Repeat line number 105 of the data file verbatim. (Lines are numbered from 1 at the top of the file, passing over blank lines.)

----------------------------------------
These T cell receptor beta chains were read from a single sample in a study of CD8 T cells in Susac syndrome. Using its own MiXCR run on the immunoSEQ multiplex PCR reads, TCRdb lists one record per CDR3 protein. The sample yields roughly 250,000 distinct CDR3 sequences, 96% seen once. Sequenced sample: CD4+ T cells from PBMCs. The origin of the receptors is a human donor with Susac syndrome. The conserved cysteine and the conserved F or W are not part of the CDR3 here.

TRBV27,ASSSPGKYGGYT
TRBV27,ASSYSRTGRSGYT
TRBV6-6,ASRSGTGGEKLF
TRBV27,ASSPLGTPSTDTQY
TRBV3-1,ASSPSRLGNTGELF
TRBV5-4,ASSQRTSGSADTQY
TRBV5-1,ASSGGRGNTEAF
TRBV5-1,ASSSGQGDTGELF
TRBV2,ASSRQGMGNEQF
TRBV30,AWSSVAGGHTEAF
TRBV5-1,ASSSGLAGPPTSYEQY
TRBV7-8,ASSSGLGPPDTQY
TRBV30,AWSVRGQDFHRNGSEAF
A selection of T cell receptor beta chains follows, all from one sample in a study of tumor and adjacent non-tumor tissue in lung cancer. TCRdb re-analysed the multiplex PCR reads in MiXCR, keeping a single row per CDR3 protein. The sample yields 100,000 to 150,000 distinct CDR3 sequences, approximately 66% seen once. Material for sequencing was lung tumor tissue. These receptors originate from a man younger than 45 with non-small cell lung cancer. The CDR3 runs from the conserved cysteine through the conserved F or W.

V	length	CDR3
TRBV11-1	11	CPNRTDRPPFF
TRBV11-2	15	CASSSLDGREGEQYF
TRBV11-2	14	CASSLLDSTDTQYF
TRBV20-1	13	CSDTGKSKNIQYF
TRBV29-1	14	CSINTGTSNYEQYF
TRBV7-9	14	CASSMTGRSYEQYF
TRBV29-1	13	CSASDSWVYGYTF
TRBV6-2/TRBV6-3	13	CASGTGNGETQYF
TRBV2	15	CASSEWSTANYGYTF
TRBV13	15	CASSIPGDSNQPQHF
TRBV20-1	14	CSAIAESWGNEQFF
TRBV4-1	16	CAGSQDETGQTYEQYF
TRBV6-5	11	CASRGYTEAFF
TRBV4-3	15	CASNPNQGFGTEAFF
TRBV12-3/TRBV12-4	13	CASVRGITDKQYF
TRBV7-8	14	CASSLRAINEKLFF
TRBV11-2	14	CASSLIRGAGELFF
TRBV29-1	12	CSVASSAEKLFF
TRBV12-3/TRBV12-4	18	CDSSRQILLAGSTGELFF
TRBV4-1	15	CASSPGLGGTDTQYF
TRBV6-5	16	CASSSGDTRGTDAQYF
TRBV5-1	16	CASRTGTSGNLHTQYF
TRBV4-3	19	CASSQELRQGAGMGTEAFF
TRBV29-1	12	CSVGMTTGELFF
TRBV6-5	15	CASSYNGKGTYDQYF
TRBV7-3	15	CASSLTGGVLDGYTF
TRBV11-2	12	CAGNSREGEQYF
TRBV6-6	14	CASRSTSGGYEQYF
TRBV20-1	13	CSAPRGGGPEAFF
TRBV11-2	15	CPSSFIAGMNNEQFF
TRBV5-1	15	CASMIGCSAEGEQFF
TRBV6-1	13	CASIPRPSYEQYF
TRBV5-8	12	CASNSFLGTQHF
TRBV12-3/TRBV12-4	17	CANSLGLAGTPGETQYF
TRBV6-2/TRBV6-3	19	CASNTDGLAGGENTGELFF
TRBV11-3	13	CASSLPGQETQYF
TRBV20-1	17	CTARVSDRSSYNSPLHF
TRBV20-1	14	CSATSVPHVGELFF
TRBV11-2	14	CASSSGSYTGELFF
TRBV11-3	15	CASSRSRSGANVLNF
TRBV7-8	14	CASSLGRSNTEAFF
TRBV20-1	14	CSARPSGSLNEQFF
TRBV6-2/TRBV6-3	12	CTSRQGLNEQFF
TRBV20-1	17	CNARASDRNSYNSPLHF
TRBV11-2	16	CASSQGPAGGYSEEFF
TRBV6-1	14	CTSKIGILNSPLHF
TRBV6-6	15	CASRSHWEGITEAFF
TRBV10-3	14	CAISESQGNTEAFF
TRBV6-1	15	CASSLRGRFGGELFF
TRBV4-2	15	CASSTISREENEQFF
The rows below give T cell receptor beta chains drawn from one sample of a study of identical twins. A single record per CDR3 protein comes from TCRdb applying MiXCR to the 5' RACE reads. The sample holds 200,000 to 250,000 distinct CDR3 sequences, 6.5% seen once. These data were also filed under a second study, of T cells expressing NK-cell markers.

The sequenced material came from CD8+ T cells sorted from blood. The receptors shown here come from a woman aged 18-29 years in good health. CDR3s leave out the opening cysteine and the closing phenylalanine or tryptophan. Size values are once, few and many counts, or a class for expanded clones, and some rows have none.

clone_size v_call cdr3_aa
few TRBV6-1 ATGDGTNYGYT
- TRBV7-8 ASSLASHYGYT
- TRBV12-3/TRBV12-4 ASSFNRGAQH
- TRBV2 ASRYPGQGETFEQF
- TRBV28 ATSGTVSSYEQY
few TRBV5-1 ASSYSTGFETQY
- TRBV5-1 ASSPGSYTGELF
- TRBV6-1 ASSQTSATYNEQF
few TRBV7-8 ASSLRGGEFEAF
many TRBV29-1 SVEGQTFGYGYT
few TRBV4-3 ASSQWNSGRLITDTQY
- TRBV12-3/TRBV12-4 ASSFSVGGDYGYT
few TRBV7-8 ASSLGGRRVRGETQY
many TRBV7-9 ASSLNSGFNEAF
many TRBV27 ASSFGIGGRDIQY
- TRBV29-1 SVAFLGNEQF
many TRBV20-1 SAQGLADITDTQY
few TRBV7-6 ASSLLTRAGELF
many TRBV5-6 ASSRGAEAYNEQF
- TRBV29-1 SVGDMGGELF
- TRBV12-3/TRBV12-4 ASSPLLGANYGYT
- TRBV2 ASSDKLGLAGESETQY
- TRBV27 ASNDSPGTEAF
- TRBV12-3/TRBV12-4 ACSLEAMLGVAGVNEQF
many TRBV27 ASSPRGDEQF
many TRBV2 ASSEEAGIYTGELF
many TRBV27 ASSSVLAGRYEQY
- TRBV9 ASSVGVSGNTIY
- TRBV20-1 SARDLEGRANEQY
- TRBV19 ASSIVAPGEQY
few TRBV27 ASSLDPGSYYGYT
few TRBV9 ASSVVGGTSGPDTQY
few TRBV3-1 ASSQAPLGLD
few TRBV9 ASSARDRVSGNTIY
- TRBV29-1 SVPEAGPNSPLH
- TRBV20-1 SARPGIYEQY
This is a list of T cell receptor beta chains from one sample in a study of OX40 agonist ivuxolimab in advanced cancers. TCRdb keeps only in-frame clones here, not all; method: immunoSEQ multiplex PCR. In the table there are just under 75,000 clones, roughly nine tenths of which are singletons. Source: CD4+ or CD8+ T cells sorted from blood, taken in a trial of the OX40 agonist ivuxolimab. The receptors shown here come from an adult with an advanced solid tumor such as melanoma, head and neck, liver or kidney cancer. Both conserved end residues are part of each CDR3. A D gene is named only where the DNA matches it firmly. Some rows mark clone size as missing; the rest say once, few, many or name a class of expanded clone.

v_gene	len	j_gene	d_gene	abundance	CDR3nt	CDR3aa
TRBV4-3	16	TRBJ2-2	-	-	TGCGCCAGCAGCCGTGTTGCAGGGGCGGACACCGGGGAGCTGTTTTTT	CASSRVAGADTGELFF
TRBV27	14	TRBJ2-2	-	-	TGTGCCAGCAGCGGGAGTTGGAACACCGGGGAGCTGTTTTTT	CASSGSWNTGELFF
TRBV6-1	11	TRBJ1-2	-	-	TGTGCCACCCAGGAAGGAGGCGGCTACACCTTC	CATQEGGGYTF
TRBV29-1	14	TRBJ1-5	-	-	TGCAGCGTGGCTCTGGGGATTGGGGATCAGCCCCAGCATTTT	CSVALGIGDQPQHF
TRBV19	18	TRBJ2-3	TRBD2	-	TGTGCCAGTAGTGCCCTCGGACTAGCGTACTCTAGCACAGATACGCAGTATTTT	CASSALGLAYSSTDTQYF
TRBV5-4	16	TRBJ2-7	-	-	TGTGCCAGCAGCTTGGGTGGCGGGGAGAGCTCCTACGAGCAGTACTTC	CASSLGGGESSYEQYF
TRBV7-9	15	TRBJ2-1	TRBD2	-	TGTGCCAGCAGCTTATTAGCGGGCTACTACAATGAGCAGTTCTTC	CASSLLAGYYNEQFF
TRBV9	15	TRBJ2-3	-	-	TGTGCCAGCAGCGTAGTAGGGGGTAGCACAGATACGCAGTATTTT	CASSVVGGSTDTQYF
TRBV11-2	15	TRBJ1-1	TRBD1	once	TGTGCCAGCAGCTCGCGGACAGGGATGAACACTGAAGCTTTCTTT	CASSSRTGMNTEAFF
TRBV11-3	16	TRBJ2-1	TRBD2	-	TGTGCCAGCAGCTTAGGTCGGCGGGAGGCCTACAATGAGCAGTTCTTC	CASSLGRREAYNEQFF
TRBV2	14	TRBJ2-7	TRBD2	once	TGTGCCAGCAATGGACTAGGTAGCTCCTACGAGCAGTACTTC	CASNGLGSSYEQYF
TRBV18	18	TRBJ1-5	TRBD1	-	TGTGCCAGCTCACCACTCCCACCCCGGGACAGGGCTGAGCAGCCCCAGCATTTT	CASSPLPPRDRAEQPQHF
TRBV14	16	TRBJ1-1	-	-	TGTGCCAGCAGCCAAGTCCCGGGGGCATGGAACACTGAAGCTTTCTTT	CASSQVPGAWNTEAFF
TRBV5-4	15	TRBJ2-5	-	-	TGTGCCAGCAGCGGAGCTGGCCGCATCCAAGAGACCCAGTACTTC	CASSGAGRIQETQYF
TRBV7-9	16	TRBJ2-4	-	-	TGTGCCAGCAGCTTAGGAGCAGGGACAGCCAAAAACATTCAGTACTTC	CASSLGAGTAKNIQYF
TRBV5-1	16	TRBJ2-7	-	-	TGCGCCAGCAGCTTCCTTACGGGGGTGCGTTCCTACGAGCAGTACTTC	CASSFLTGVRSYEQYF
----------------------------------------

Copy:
- TRBV20-1 SARPGIYEQY